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date: 18 November 2017

Abstract and Keywords

Why do young children play? Why do they work? Although play is often considered a spontaneous and intrinsically motivated activity of children, this chapter provides evidence that different cultural commitments to play influence the forms that it takes. Work also is a culturally constructed activity, with cultural variation in its value and forms. These cultural differences in how play and work are viewed by caregivers and experienced by children grow out of differences in broader parental ethnotheories about the nature of childhood and development, which in turn are based on more general cultural beliefs and practices. How play and work influence development is obscured by theory that emphasizes universal outcomes even as it also recognizes environmental influences. Four different models of how to integrate these potentially contradictory claims are proposed and are used to interpret the adequacy of explanations about developmental outcomes of children’s play and work experiences.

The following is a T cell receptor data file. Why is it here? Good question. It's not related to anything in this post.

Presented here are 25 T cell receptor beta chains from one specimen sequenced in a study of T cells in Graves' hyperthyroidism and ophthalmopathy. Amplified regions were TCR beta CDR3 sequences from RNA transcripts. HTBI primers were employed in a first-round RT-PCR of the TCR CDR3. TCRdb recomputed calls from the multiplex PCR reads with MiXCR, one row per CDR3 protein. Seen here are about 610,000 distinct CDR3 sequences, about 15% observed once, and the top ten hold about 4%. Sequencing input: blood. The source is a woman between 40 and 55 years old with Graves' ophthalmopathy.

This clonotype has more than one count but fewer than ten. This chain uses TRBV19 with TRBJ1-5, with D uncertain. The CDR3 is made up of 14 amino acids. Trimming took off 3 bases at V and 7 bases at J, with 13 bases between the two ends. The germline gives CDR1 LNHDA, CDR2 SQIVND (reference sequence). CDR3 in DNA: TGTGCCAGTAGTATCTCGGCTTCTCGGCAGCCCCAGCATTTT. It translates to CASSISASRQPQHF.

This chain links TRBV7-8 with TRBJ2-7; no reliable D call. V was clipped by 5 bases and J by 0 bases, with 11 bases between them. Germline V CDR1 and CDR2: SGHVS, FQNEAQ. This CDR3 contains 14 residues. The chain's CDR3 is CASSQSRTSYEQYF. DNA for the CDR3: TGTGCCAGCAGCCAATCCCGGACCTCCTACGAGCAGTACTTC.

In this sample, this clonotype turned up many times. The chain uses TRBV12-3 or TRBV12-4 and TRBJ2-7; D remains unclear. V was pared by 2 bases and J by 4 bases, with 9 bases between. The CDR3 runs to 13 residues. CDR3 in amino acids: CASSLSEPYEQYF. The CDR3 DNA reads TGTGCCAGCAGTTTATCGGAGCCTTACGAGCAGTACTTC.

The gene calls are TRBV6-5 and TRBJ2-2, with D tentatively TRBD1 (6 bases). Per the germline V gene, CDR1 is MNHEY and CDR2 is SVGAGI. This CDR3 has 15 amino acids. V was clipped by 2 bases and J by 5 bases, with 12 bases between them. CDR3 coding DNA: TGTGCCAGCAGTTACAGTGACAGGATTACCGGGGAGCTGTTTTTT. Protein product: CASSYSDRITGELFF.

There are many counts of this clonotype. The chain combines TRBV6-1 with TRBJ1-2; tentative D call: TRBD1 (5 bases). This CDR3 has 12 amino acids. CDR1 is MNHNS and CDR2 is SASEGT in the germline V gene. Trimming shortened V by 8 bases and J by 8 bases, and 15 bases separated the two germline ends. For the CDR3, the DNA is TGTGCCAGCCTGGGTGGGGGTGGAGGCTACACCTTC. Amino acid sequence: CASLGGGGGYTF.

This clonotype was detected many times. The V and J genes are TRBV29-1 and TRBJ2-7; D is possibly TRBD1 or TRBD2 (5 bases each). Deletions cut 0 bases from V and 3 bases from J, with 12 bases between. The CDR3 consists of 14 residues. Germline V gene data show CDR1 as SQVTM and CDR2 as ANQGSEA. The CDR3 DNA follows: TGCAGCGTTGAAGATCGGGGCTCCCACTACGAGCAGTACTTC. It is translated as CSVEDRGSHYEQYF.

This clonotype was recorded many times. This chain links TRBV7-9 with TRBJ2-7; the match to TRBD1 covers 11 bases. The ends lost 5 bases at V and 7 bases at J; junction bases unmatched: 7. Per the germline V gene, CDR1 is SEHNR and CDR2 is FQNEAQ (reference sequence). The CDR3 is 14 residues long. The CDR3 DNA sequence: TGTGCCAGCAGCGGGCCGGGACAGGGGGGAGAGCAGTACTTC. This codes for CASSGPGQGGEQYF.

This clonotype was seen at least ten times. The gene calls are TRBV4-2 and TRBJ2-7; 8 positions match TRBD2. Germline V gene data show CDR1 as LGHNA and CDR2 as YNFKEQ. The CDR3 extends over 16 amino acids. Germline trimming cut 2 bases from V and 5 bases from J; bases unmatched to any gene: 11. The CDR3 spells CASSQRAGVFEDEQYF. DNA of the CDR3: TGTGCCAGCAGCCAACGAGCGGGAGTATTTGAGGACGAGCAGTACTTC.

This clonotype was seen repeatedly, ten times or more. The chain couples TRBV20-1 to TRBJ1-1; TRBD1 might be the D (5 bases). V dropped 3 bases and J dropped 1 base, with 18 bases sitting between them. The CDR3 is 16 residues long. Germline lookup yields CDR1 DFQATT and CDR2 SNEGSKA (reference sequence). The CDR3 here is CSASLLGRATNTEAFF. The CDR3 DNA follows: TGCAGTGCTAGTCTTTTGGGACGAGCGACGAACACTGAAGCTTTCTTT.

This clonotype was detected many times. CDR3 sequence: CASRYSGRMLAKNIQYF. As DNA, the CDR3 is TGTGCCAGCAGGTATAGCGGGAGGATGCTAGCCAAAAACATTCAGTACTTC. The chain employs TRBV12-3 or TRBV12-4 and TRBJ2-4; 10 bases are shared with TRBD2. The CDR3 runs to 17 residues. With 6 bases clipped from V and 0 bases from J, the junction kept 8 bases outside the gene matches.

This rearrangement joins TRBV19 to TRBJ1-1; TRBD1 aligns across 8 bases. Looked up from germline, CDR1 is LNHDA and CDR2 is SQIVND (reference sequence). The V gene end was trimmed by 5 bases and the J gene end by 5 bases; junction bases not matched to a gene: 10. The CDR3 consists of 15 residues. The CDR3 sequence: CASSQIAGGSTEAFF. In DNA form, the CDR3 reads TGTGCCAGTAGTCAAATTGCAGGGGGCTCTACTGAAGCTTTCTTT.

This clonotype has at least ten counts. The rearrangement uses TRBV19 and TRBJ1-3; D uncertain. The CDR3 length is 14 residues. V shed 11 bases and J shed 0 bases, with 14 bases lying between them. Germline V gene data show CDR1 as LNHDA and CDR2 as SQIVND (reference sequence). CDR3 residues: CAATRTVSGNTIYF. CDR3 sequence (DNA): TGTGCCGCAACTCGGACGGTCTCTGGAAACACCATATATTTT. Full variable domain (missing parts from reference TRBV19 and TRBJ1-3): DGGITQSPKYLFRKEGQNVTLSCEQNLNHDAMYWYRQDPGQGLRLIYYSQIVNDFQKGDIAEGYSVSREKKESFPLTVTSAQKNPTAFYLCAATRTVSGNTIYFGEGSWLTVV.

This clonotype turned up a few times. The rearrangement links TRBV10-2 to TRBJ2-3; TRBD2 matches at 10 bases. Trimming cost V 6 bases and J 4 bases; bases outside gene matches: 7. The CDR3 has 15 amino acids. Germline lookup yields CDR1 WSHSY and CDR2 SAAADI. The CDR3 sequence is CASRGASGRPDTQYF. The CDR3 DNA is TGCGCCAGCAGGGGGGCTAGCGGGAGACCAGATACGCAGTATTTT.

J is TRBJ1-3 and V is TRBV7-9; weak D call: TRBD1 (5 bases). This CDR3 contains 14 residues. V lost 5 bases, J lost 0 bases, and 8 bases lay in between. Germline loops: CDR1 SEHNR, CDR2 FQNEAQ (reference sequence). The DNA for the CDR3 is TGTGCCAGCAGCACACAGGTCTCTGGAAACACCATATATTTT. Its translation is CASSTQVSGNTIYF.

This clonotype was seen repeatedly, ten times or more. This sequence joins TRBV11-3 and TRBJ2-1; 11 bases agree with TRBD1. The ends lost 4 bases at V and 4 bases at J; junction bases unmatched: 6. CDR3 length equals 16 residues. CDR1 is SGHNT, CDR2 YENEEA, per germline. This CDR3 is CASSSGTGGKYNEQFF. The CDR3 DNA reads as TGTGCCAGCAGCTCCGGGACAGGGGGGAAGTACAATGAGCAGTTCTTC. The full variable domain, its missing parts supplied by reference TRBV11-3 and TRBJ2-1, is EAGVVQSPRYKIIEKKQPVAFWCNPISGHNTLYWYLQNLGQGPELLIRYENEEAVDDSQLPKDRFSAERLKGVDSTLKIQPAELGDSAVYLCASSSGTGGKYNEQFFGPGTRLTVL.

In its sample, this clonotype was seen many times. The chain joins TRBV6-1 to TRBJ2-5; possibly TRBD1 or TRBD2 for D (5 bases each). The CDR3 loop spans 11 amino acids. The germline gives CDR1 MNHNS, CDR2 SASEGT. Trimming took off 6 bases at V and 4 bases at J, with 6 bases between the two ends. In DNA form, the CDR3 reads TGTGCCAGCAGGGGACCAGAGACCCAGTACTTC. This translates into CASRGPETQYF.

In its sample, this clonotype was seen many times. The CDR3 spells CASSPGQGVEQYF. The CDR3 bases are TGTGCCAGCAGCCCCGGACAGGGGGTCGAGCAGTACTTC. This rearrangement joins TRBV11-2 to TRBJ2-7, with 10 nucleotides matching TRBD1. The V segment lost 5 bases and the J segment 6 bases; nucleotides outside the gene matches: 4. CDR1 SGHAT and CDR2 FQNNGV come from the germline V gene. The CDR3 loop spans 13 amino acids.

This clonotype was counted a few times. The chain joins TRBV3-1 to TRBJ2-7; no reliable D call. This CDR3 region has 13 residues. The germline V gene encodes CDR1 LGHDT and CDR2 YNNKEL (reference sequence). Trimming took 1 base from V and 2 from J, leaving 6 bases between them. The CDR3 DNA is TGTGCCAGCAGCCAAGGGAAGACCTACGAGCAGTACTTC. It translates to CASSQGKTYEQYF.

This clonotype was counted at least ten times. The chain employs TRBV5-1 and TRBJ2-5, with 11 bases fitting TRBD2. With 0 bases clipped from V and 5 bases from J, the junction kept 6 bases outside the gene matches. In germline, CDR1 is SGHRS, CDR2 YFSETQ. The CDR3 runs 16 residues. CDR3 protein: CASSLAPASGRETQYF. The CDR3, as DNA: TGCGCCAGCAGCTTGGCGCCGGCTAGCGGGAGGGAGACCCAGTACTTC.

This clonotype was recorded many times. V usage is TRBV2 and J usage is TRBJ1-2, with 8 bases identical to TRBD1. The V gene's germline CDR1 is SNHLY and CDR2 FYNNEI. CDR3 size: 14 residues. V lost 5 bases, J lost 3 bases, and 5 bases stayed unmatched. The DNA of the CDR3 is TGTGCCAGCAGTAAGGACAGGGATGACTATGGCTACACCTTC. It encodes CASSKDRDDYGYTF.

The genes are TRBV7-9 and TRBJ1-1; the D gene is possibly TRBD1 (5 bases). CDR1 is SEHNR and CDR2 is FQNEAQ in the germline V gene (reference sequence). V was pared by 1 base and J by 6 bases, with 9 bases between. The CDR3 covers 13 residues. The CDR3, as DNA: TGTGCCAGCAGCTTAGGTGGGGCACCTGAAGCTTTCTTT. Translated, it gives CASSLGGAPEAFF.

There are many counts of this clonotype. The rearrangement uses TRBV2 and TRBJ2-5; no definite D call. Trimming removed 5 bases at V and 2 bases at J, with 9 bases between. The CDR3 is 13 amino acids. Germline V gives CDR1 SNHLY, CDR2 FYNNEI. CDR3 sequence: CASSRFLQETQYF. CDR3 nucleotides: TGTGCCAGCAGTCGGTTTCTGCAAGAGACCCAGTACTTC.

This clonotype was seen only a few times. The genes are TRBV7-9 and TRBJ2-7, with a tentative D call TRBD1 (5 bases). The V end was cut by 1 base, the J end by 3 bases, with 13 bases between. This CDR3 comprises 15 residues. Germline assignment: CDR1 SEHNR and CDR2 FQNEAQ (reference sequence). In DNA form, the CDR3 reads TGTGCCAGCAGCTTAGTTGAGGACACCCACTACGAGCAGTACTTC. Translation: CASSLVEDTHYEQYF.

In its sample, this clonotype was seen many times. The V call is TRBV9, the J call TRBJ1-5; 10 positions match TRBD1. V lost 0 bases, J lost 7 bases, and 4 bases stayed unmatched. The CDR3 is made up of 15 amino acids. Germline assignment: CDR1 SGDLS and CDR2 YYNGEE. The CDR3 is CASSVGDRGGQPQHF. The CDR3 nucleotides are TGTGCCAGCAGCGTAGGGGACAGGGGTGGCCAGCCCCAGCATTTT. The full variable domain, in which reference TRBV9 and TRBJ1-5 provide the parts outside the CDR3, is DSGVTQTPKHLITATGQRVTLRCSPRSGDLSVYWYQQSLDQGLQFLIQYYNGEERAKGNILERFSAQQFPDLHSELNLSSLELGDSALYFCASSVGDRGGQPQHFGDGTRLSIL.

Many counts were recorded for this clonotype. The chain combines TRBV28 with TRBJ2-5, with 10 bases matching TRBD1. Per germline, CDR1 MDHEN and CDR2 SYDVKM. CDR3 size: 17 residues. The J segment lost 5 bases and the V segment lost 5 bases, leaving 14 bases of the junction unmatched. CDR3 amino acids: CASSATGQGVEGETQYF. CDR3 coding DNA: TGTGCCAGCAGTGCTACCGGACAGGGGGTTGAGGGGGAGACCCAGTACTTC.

Keywords: culture, work and play, parental ethnotheories, everyday experience

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